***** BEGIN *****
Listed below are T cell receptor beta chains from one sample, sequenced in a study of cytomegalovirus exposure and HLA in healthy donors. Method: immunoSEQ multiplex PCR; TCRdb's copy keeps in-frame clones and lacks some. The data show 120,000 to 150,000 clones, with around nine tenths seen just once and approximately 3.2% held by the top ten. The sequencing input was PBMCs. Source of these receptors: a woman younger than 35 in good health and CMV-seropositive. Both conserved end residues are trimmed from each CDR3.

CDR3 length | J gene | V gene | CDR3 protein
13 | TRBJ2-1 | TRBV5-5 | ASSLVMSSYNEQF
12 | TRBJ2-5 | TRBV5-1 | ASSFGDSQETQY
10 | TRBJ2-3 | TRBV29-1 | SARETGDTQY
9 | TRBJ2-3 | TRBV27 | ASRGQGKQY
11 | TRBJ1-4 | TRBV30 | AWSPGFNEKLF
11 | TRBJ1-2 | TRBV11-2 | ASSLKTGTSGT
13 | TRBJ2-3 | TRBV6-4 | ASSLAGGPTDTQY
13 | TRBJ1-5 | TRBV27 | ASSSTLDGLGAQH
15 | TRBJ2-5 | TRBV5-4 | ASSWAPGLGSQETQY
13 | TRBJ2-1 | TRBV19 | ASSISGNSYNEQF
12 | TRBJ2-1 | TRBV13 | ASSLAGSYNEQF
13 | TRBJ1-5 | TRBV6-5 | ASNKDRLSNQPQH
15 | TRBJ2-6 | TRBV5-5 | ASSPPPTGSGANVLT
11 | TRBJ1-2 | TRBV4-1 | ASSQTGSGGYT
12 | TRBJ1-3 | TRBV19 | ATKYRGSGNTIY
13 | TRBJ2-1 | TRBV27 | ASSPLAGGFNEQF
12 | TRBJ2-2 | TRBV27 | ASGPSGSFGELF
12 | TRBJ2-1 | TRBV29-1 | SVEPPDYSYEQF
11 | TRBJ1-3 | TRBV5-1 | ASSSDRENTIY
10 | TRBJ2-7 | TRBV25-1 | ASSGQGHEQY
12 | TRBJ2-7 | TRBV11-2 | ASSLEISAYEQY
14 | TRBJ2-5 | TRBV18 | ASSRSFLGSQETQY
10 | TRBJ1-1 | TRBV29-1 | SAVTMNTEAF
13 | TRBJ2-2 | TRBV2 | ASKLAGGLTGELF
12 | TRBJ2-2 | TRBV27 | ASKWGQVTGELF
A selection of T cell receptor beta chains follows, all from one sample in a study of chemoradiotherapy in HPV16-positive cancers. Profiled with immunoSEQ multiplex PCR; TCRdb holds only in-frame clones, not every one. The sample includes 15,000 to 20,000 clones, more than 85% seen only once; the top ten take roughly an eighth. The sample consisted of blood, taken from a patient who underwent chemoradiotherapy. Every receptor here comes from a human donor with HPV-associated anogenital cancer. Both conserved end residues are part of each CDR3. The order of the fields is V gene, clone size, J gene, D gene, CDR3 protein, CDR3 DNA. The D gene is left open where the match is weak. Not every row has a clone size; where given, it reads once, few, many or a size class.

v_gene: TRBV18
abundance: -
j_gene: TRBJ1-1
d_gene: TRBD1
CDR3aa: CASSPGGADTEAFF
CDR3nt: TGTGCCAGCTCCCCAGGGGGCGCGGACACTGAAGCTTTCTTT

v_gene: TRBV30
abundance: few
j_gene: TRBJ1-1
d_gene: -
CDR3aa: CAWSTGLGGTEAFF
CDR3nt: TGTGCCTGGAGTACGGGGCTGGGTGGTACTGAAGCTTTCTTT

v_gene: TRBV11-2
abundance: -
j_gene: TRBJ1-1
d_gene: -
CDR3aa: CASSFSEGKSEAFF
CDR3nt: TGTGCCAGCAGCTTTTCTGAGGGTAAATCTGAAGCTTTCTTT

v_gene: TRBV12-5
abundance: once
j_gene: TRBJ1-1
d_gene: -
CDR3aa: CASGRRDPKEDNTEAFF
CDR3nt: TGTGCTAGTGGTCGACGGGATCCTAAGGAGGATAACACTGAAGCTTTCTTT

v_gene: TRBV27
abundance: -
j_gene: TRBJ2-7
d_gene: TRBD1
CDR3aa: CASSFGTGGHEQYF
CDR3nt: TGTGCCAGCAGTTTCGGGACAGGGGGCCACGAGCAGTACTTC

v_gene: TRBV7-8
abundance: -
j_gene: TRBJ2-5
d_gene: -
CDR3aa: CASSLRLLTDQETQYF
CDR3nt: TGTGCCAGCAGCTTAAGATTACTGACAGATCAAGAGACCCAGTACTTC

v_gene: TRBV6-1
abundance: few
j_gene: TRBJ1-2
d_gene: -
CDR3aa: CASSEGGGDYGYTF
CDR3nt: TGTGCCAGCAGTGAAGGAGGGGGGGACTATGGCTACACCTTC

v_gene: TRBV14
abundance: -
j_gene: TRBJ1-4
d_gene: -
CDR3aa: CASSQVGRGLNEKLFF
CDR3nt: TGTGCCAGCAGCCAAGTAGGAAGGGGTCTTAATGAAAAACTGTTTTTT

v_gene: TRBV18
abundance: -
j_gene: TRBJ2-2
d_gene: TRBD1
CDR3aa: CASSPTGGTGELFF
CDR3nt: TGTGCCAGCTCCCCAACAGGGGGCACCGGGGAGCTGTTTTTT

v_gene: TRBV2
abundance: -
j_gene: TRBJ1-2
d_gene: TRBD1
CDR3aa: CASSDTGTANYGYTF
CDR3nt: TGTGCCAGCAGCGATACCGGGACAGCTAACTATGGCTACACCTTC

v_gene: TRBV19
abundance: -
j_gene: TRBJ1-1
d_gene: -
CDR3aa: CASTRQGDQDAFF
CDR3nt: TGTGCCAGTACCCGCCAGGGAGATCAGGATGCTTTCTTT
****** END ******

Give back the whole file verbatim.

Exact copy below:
Listed below are T cell receptor beta chains from one sample, sequenced in a study of cytomegalovirus exposure and HLA in healthy donors. Method: immunoSEQ multiplex PCR; TCRdb's copy keeps in-frame clones and lacks some. The data show 120,000 to 150,000 clones, with around nine tenths seen just once and approximately 3.2% held by the top ten. The sequencing input was PBMCs. Source of these receptors: a woman younger than 35 in good health and CMV-seropositive. Both conserved end residues are trimmed from each CDR3.

CDR3 length | J gene | V gene | CDR3 protein
13 | TRBJ2-1 | TRBV5-5 | ASSLVMSSYNEQF
12 | TRBJ2-5 | TRBV5-1 | ASSFGDSQETQY
10 | TRBJ2-3 | TRBV29-1 | SARETGDTQY
9 | TRBJ2-3 | TRBV27 | ASRGQGKQY
11 | TRBJ1-4 | TRBV30 | AWSPGFNEKLF
11 | TRBJ1-2 | TRBV11-2 | ASSLKTGTSGT
13 | TRBJ2-3 | TRBV6-4 | ASSLAGGPTDTQY
13 | TRBJ1-5 | TRBV27 | ASSSTLDGLGAQH
15 | TRBJ2-5 | TRBV5-4 | ASSWAPGLGSQETQY
13 | TRBJ2-1 | TRBV19 | ASSISGNSYNEQF
12 | TRBJ2-1 | TRBV13 | ASSLAGSYNEQF
13 | TRBJ1-5 | TRBV6-5 | ASNKDRLSNQPQH
15 | TRBJ2-6 | TRBV5-5 | ASSPPPTGSGANVLT
11 | TRBJ1-2 | TRBV4-1 | ASSQTGSGGYT
12 | TRBJ1-3 | TRBV19 | ATKYRGSGNTIY
13 | TRBJ2-1 | TRBV27 | ASSPLAGGFNEQF
12 | TRBJ2-2 | TRBV27 | ASGPSGSFGELF
12 | TRBJ2-1 | TRBV29-1 | SVEPPDYSYEQF
11 | TRBJ1-3 | TRBV5-1 | ASSSDRENTIY
10 | TRBJ2-7 | TRBV25-1 | ASSGQGHEQY
12 | TRBJ2-7 | TRBV11-2 | ASSLEISAYEQY
14 | TRBJ2-5 | TRBV18 | ASSRSFLGSQETQY
10 | TRBJ1-1 | TRBV29-1 | SAVTMNTEAF
13 | TRBJ2-2 | TRBV2 | ASKLAGGLTGELF
12 | TRBJ2-2 | TRBV27 | ASKWGQVTGELF
A selection of T cell receptor beta chains follows, all from one sample in a study of chemoradiotherapy in HPV16-positive cancers. Profiled with immunoSEQ multiplex PCR; TCRdb holds only in-frame clones, not every one. The sample includes 15,000 to 20,000 clones, more than 85% seen only once; the top ten take roughly an eighth. The sample consisted of blood, taken from a patient who underwent chemoradiotherapy. Every receptor here comes from a human donor with HPV-associated anogenital cancer. Both conserved end residues are part of each CDR3. The order of the fields is V gene, clone size, J gene, D gene, CDR3 protein, CDR3 DNA. The D gene is left open where the match is weak. Not every row has a clone size; where given, it reads once, few, many or a size class.

v_gene: TRBV18
abundance: -
j_gene: TRBJ1-1
d_gene: TRBD1
CDR3aa: CASSPGGADTEAFF
CDR3nt: TGTGCCAGCTCCCCAGGGGGCGCGGACACTGAAGCTTTCTTT

v_gene: TRBV30
abundance: few
j_gene: TRBJ1-1
d_gene: -
CDR3aa: CAWSTGLGGTEAFF
CDR3nt: TGTGCCTGGAGTACGGGGCTGGGTGGTACTGAAGCTTTCTTT

v_gene: TRBV11-2
abundance: -
j_gene: TRBJ1-1
d_gene: -
CDR3aa: CASSFSEGKSEAFF
CDR3nt: TGTGCCAGCAGCTTTTCTGAGGGTAAATCTGAAGCTTTCTTT

v_gene: TRBV12-5
abundance: once
j_gene: TRBJ1-1
d_gene: -
CDR3aa: CASGRRDPKEDNTEAFF
CDR3nt: TGTGCTAGTGGTCGACGGGATCCTAAGGAGGATAACACTGAAGCTTTCTTT

v_gene: TRBV27
abundance: -
j_gene: TRBJ2-7
d_gene: TRBD1
CDR3aa: CASSFGTGGHEQYF
CDR3nt: TGTGCCAGCAGTTTCGGGACAGGGGGCCACGAGCAGTACTTC

v_gene: TRBV7-8
abundance: -
j_gene: TRBJ2-5
d_gene: -
CDR3aa: CASSLRLLTDQETQYF
CDR3nt: TGTGCCAGCAGCTTAAGATTACTGACAGATCAAGAGACCCAGTACTTC

v_gene: TRBV6-1
abundance: few
j_gene: TRBJ1-2
d_gene: -
CDR3aa: CASSEGGGDYGYTF
CDR3nt: TGTGCCAGCAGTGAAGGAGGGGGGGACTATGGCTACACCTTC

v_gene: TRBV14
abundance: -
j_gene: TRBJ1-4
d_gene: -
CDR3aa: CASSQVGRGLNEKLFF
CDR3nt: TGTGCCAGCAGCCAAGTAGGAAGGGGTCTTAATGAAAAACTGTTTTTT

v_gene: TRBV18
abundance: -
j_gene: TRBJ2-2
d_gene: TRBD1
CDR3aa: CASSPTGGTGELFF
CDR3nt: TGTGCCAGCTCCCCAACAGGGGGCACCGGGGAGCTGTTTTTT

v_gene: TRBV2
abundance: -
j_gene: TRBJ1-2
d_gene: TRBD1
CDR3aa: CASSDTGTANYGYTF
CDR3nt: TGTGCCAGCAGCGATACCGGGACAGCTAACTATGGCTACACCTTC

v_gene: TRBV19
abundance: -
j_gene: TRBJ1-1
d_gene: -
CDR3aa: CASTRQGDQDAFF
CDR3nt: TGTGCCAGTACCCGCCAGGGAGATCAGGATGCTTTCTTT